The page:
Local News

Spina Bifida Patient Rises Above and Beyond Daily Challenges

Posted May 2, 2001

— Spina bifida is typically associated with babies and young children. What happens to people who grow up with the birth defect?

Years ago, people withspina bifidawere born with a medical mystery. Today they benefit from medical breakthroughs.

Staci Hawkins, 28, does not let her disability slow her down.

"I really don't consider myself different from other people," I walked across the stage when I graduated from high school," she says. I can do whatever I want to do."

Hawkins was born with spina bifida in 1972. It was a time when little was known about the birth defect.

"I wish they were able to find out when I was born that I had spina bifida and they could have done something about it then," she says.

Hawkins says she was not expected to live. "They told [my father] that he could come back and pick me up in a day or two because I would not live over two weeks," she says.

Her mother, Frances, says she and her husband prayed for a miracle.

"It was devastating, because we were extremely happy over having a child. We just refused to give up," she says. After several operations and two and a half months in the hospital, Hawkins' parents brought their baby home.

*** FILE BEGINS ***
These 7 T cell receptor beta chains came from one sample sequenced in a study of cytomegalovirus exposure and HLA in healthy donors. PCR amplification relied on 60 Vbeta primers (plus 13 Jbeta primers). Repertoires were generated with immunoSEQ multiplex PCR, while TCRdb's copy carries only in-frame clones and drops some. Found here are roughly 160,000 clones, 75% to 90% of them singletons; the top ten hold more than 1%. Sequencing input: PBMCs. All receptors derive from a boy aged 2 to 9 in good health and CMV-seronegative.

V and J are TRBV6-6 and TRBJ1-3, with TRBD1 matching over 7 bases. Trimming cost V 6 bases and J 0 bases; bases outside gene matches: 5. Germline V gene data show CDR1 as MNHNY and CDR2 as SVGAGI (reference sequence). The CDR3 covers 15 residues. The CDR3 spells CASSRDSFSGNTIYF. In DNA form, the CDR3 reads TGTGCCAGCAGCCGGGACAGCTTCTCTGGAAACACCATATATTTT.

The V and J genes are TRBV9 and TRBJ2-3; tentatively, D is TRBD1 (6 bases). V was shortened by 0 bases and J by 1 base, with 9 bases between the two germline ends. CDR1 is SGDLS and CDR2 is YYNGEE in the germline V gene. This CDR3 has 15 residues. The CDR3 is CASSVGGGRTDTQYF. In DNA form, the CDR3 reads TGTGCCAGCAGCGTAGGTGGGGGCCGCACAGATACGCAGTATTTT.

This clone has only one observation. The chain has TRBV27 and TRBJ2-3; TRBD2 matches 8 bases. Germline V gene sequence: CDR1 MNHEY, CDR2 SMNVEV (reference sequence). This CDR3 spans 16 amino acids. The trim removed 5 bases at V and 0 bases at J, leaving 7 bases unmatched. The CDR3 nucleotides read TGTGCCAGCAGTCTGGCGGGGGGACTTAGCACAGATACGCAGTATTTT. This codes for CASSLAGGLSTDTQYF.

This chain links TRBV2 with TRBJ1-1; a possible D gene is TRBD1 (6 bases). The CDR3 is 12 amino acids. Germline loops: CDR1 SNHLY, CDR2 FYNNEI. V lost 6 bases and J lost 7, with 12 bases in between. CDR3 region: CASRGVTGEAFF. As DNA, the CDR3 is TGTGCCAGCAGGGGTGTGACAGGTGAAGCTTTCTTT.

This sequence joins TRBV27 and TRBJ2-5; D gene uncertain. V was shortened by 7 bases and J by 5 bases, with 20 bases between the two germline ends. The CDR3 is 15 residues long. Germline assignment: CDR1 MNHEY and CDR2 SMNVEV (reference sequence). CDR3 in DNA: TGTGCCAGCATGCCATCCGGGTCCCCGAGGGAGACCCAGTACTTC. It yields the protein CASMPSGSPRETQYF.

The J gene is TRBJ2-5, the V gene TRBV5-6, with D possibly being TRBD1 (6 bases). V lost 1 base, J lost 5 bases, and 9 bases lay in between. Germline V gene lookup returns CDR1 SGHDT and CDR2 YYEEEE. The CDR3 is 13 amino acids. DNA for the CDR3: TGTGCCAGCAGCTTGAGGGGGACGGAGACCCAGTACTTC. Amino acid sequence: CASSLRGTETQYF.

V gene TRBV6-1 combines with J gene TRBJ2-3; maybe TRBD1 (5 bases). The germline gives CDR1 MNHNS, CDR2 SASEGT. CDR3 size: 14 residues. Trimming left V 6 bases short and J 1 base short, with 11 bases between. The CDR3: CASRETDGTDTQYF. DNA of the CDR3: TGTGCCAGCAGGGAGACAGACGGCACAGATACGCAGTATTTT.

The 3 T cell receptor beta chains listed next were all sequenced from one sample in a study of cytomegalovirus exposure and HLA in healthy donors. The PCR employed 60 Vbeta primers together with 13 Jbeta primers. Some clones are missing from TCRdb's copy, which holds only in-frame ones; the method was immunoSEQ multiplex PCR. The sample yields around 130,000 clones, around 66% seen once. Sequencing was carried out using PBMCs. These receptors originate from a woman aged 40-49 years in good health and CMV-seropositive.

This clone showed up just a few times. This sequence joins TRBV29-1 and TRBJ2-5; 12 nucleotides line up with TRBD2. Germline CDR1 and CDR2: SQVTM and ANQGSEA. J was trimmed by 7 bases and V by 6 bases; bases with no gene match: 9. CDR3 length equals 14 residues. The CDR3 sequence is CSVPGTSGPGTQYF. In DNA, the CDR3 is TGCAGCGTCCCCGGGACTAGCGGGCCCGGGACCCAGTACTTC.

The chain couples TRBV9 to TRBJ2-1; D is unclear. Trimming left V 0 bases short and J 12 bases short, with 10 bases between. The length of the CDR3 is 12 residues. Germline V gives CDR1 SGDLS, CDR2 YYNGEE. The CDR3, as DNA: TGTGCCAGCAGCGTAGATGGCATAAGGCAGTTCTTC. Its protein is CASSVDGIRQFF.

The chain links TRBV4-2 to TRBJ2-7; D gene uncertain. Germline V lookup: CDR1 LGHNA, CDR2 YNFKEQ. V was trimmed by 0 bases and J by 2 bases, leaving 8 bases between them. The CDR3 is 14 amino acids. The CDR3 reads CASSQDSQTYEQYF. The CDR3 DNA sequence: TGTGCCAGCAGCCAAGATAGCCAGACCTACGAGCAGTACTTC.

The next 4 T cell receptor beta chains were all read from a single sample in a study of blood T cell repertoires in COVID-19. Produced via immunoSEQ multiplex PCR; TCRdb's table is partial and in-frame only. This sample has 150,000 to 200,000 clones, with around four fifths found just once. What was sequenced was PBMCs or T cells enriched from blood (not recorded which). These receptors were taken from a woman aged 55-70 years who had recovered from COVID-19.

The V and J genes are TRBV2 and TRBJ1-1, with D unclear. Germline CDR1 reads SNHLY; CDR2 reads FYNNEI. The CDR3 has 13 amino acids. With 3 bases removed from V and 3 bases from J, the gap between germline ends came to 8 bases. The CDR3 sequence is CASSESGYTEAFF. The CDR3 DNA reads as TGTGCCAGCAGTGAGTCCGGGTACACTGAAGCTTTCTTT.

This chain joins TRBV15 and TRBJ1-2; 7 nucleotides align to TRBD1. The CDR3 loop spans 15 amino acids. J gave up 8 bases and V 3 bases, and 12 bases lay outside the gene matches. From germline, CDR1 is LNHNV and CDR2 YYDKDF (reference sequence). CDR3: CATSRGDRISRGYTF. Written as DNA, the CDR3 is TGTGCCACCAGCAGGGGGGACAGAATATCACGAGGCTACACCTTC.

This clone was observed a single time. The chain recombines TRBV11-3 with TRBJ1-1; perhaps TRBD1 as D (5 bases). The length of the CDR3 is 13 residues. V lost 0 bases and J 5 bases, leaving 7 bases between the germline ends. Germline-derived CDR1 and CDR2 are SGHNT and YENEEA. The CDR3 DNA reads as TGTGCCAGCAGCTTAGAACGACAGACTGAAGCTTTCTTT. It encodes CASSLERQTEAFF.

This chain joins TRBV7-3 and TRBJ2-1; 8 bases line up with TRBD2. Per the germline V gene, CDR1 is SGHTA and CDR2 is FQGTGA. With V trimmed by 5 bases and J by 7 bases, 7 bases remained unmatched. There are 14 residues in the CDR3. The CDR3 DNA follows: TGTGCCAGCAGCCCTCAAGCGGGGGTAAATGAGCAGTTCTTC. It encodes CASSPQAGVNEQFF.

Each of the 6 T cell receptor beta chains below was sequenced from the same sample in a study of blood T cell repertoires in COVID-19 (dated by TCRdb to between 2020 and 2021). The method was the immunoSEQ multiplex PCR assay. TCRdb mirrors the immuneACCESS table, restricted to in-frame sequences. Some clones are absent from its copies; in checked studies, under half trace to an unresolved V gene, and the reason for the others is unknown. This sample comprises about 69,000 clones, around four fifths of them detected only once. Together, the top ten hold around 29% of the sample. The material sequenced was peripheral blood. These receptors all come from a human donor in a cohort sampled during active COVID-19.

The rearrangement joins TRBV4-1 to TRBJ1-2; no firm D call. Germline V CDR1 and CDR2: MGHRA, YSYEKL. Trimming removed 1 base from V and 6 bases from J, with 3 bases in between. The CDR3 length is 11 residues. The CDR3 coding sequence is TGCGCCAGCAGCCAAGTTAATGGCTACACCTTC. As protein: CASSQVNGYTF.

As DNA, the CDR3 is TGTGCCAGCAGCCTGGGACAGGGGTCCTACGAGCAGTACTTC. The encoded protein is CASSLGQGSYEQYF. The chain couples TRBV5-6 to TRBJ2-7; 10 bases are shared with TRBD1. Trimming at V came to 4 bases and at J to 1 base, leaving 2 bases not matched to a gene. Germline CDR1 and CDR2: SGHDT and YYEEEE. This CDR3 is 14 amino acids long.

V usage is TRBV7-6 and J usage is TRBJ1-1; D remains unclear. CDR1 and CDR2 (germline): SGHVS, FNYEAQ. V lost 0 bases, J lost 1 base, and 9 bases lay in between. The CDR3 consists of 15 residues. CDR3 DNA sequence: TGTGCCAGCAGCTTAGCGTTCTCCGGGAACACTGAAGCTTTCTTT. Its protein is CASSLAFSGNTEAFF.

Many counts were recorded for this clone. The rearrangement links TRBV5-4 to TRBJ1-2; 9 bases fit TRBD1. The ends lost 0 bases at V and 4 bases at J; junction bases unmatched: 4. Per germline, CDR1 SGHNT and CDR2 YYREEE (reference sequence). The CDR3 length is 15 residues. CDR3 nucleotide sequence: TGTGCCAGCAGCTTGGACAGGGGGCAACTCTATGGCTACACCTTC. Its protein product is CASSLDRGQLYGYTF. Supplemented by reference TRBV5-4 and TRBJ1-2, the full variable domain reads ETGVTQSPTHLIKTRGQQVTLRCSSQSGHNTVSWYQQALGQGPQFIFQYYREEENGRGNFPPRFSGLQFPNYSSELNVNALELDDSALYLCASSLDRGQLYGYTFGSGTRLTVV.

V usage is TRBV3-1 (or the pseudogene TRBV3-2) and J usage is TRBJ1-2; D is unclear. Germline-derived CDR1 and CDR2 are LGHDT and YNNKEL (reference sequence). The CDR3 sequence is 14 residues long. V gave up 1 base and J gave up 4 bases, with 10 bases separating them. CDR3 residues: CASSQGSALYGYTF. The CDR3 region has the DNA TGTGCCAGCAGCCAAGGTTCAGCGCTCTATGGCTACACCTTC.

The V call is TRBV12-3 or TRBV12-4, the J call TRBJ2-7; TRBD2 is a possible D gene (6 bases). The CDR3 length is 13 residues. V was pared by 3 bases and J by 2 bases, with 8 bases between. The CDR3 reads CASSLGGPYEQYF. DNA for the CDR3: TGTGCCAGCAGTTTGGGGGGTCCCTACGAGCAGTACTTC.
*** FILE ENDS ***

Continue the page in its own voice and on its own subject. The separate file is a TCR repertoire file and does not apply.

"In general, things are better than they were previously," says Dr. Richard Toselli of the UNC Spine Center.

Toselli says medical research surrounding spina bifida has come a long way. Research has lead to treatments that have improved the quality of Hawkins' life.

"With good quality care, especially associated neurologically, as well as their bladder, these patients are living pretty normal lives," he says.

Hawkins takes care of herself. She has worked most of her adult life and drives a car. Like many people with disabilities, she has also faced discrimination.

"Some people don't treat you like other people do, like most people do, like your family and friends do," she says.

Hawkins wants to help other families cope when a child is born with a disability.

"Treat your children like everybody else. That's what my parents and family have done," she says.

Francis Hawkins says her daughter has always been an inspiration to others. She is also a source of hope for other families facing the same struggle today.

About one in 1,000 children are born with spina bifida. The biggest breakthrough has been research that shows takingfolic acidcan prevent 70 percent of the cases.

TheCenters for Disease Controlrecommends that all women between the ages of 13 and 50 take a daily multi-vitamin with folic acid. Folic acid can also be found in green, leafy vegetables and orange juice.

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